How pro-Russian politicians are promoting their agenda in the regions. Media breakdowns October 5-11, 2020
Since the beginning of the election campaign, Detector Media has been monitoring all-Ukrainian and regional television channels, online media and social networks on a daily basis for the dissemination of (pro-)Russian disinformation. In the regions, we have focused on the eight regions of the east and south of our country as those that traditionally show a higher percentage of citizens with pro-Russian sentiments concerning various issues - from Ukrainization to military operation in the Donbas.
You probably know what is happening in the all-Ukrainian media. Ukraine is a Nazi sub-state in which a civil war is going on and which is under external control. Those are the narratives that the Kremlin has been spreading for years through the media in its own country and through the media of its henchmen in our country. The emphases change adapting to current events. For example, as the local elections approached, all-Ukrainian media outlets increased coverage of Crimea and the circumstances of its loss; mentions of the "Nazi state" became more frequent; and one of the key narratives was "strengthening of anti-Western sentiments." There are also frequent examples of the spread of the "disruption of local elections" narrative, designed to delegitimize or question the election results in those communities where pro-Russian forces do not gain the desired victory. Most examples of the spread of (pro-)Russian narratives, as before, we record in the Strana.ua, Vesti, MigNews, Podrobnosti publications, on the 112, NewsOne, ZIK and Inter channels, as well as on various platforms, which disseminate (often without changes and amendments) statements by the Opposition Platform - For Life party.
In the regional media everything is a little different: classical (pro-)Russian narratives are much less common. The leader of the anti-rating today is Kherson region: during a week, you can find here 50 cases of distribution of such narratives, concentrated in 29 materials. The most common narrative here is "external ruling": western owners, puppeteers from Washington, secret and dangerous American biological laboratories, in particular in Kherson. Another recurring narrative is "Ukraine is a Nazi state": we are talking about "bold attacks by radicals", "pressure" on Russian-speakers, etc. Slightly fewer materials propel the "Zelenskyi deceived voters" narrative, where the president is afraid of the streets and of the radicals, submits to the West and to the oligarchs. Pro-Russian propaganda messages are most often associated with the Opposition Platform - For Life party: their representatives become speakers and dubious experts praise Viktor Medvedchuk and the political force in their publications. Most (pro-)Russian narratives appeared in Kherson.life local online publication. Slightly fewer of them appeared on the News of Kherson Region website where the feed is an "automatic selection" of texts from different websites. The VTV Plus local television channel and the It Is Important program, whose guest was Yuriy Boyko, the leader of Opposition Platform - For Life party, also managed to stand out. During the twenty minutes of the broadcast, Boyko managed to voice at least three Kremlin propaganda theses.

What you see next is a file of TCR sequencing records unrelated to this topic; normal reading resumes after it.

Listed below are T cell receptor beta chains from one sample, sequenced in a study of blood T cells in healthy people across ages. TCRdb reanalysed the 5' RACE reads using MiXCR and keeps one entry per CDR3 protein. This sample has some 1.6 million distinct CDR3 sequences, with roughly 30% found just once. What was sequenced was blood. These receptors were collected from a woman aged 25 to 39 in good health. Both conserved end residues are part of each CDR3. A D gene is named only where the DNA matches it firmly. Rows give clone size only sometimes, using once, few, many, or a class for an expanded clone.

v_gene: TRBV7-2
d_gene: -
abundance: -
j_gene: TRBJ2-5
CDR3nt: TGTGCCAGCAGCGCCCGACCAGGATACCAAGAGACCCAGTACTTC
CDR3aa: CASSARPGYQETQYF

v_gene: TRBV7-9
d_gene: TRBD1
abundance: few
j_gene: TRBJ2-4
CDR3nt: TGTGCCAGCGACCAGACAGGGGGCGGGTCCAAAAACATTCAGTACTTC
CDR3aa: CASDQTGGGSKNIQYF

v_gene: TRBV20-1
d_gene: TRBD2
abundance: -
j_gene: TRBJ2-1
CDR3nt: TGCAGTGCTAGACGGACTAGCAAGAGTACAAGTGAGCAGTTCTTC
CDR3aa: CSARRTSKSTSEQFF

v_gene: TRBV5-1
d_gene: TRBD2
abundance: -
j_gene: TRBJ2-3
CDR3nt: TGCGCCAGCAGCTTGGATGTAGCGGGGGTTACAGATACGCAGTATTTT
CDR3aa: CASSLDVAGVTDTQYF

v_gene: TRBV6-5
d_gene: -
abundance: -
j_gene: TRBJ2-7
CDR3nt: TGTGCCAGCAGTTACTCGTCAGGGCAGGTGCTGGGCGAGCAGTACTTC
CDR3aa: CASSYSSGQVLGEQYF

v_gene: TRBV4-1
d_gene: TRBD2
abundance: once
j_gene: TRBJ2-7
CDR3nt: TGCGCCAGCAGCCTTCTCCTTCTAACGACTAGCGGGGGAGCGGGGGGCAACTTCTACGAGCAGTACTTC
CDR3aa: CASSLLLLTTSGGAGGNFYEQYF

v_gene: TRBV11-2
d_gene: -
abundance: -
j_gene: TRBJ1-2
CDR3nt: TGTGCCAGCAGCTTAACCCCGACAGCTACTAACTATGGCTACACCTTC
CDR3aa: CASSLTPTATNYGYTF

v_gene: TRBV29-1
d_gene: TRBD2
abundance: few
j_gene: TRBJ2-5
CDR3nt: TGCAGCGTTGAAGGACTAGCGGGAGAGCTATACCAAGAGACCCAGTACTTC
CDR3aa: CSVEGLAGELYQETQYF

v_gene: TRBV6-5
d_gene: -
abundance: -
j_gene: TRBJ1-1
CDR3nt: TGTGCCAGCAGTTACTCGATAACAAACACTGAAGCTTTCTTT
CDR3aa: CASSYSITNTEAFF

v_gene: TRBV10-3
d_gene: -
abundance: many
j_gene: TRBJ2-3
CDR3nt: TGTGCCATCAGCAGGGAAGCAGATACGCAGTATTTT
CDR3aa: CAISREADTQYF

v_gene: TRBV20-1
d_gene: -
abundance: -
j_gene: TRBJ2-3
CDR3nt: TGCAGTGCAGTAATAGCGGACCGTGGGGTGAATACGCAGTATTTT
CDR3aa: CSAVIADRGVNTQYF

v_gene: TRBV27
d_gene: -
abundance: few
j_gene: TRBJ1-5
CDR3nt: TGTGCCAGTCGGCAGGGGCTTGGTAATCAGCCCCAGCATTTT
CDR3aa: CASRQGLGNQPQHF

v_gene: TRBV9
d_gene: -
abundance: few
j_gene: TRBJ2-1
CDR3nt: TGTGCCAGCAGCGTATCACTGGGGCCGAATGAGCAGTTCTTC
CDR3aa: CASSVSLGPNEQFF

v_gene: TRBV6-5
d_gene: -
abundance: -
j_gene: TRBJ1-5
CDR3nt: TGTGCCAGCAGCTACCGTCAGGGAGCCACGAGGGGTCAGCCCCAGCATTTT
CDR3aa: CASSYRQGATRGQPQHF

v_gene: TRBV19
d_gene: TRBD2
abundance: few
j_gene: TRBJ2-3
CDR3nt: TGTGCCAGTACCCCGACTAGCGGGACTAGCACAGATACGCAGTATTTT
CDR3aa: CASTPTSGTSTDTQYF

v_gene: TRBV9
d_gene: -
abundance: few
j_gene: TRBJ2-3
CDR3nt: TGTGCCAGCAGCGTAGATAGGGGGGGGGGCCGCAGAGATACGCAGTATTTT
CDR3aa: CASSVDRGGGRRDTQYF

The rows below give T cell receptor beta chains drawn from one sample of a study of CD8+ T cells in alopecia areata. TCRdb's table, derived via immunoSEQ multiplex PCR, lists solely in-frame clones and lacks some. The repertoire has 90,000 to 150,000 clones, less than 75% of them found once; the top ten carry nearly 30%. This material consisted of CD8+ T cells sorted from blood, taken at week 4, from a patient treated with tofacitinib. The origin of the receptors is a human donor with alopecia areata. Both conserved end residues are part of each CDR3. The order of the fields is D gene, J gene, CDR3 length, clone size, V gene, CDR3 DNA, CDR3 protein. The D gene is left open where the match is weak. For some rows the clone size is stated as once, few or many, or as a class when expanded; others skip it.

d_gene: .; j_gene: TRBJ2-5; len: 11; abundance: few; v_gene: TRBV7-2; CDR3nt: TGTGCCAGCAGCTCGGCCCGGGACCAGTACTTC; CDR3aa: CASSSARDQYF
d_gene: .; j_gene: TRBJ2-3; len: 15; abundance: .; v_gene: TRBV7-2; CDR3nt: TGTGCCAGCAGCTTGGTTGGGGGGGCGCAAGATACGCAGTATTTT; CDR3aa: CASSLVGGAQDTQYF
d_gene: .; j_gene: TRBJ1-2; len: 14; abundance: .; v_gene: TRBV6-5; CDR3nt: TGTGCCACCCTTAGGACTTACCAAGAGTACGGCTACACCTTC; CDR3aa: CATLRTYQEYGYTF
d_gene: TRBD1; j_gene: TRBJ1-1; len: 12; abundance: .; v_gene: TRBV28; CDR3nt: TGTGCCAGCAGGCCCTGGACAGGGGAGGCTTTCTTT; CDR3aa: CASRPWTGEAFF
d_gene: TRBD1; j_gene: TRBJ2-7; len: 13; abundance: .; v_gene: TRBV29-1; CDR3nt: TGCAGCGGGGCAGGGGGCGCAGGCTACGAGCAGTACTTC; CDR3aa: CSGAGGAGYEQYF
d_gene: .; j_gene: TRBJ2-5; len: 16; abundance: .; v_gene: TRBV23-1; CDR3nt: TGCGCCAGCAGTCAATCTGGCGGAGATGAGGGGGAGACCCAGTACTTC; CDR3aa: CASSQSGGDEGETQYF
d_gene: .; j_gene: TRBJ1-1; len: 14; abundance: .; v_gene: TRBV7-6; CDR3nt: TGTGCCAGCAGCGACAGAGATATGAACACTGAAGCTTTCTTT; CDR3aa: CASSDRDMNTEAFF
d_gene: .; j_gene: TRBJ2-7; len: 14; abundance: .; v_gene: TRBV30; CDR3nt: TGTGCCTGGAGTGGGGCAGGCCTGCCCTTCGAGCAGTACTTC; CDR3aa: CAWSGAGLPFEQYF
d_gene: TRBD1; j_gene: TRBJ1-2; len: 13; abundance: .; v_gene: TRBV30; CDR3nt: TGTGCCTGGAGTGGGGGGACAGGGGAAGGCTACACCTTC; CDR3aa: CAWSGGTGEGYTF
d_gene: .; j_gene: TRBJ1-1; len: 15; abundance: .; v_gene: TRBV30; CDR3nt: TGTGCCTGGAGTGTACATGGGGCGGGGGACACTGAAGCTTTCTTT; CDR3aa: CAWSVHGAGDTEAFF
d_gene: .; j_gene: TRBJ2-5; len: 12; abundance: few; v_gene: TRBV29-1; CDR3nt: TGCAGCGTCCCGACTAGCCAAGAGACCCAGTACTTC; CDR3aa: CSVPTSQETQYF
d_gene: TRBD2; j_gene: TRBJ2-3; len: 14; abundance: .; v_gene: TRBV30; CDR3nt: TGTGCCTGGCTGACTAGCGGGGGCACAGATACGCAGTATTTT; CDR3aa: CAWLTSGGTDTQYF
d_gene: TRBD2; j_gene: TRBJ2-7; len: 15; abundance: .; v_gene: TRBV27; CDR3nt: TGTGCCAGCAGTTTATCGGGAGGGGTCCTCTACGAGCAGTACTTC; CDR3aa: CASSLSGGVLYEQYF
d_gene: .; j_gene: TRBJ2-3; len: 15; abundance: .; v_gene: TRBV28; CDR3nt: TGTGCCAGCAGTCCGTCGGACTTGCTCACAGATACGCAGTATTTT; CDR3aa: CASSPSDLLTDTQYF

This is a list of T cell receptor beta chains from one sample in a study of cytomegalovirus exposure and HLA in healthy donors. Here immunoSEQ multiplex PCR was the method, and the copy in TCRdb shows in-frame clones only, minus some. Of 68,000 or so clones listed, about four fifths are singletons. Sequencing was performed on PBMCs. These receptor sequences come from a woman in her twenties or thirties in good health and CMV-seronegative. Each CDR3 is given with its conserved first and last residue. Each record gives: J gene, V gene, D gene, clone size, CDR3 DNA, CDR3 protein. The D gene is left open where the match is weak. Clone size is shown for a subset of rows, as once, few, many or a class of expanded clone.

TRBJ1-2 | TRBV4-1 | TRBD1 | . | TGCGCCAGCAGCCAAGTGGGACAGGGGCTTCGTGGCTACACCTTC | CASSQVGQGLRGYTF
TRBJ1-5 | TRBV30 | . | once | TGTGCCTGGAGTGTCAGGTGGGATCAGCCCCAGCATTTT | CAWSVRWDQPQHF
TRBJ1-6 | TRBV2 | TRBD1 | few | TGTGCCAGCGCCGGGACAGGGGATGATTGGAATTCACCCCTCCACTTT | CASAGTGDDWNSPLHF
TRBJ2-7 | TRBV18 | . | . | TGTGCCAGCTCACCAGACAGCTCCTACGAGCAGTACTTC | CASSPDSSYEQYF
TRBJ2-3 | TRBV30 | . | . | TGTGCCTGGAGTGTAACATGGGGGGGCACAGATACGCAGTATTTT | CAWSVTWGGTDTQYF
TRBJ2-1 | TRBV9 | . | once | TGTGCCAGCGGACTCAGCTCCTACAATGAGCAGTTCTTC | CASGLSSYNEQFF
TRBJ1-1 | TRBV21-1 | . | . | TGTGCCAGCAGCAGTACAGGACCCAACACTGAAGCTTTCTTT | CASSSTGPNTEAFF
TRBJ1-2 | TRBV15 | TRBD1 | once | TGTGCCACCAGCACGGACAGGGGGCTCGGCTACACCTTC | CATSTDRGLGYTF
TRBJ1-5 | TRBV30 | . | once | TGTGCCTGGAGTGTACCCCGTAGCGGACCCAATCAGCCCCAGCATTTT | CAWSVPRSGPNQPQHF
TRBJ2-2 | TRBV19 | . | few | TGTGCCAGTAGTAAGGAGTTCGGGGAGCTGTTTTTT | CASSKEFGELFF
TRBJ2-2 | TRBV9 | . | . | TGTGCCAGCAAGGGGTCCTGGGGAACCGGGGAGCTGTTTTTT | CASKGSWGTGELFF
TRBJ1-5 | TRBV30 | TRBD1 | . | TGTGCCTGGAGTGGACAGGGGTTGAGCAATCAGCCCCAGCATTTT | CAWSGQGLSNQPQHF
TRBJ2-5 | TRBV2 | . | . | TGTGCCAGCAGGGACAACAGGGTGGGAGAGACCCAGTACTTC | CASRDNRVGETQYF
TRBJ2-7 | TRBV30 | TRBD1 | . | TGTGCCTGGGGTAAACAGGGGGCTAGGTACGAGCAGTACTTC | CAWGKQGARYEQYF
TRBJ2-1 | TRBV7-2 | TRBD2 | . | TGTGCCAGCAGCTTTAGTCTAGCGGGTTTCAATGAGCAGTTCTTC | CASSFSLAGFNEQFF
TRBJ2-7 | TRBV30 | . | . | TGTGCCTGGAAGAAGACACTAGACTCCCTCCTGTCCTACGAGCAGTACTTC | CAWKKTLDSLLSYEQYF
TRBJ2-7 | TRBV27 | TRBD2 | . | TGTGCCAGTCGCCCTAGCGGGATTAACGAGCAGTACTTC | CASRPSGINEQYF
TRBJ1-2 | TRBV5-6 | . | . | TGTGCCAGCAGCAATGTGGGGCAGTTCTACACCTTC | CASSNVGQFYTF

In other regions everything is more modest: in Odesa region, for which many people are afraid, we encountered 13 (pro-)Russian narratives during the week, and in Kharkiv region only five. But why then all these launches of Kyiv.Live and Odesa.Live? (By the way, what do you hear about their popularity, except that they are launched without the permission of the National Council?) Why all these attempts by regional television channels to rebroadcast 112 Ukraine channel and these scary stories about the purchase by the Opposition Platform – for Life party of regional printed media in bulk?
The voice of pro-Russian forces in the regions is really strong today, but it appeals to much more mundane issues, criticizing the government for tariffs, pensions, medicine, education, etc. - that is, it has the external characteristics of a normal democratic process although it pursues quite hostile goals of changing the country's political course after their desired increase of representation in the authorities. Therefore, the tools to combat them should be appropriate: from penalties for violating advertising laws to self-regulation in terms of violating professional ethics (do not laugh at ethics: the Ministry of Culture and Information Policy has already received messengers with a proposal to include in the rules of state financial support by the Ukrainian Cultural Foundation the requirement to comply with the media code of the Commission on Journalistic Ethics and to pass an expert evaluation by the Independent Media Council).
But winter is near. Despite the unusually warm October, after the results of the local elections in Ukraine, we may get an unpleasantly cold political rain.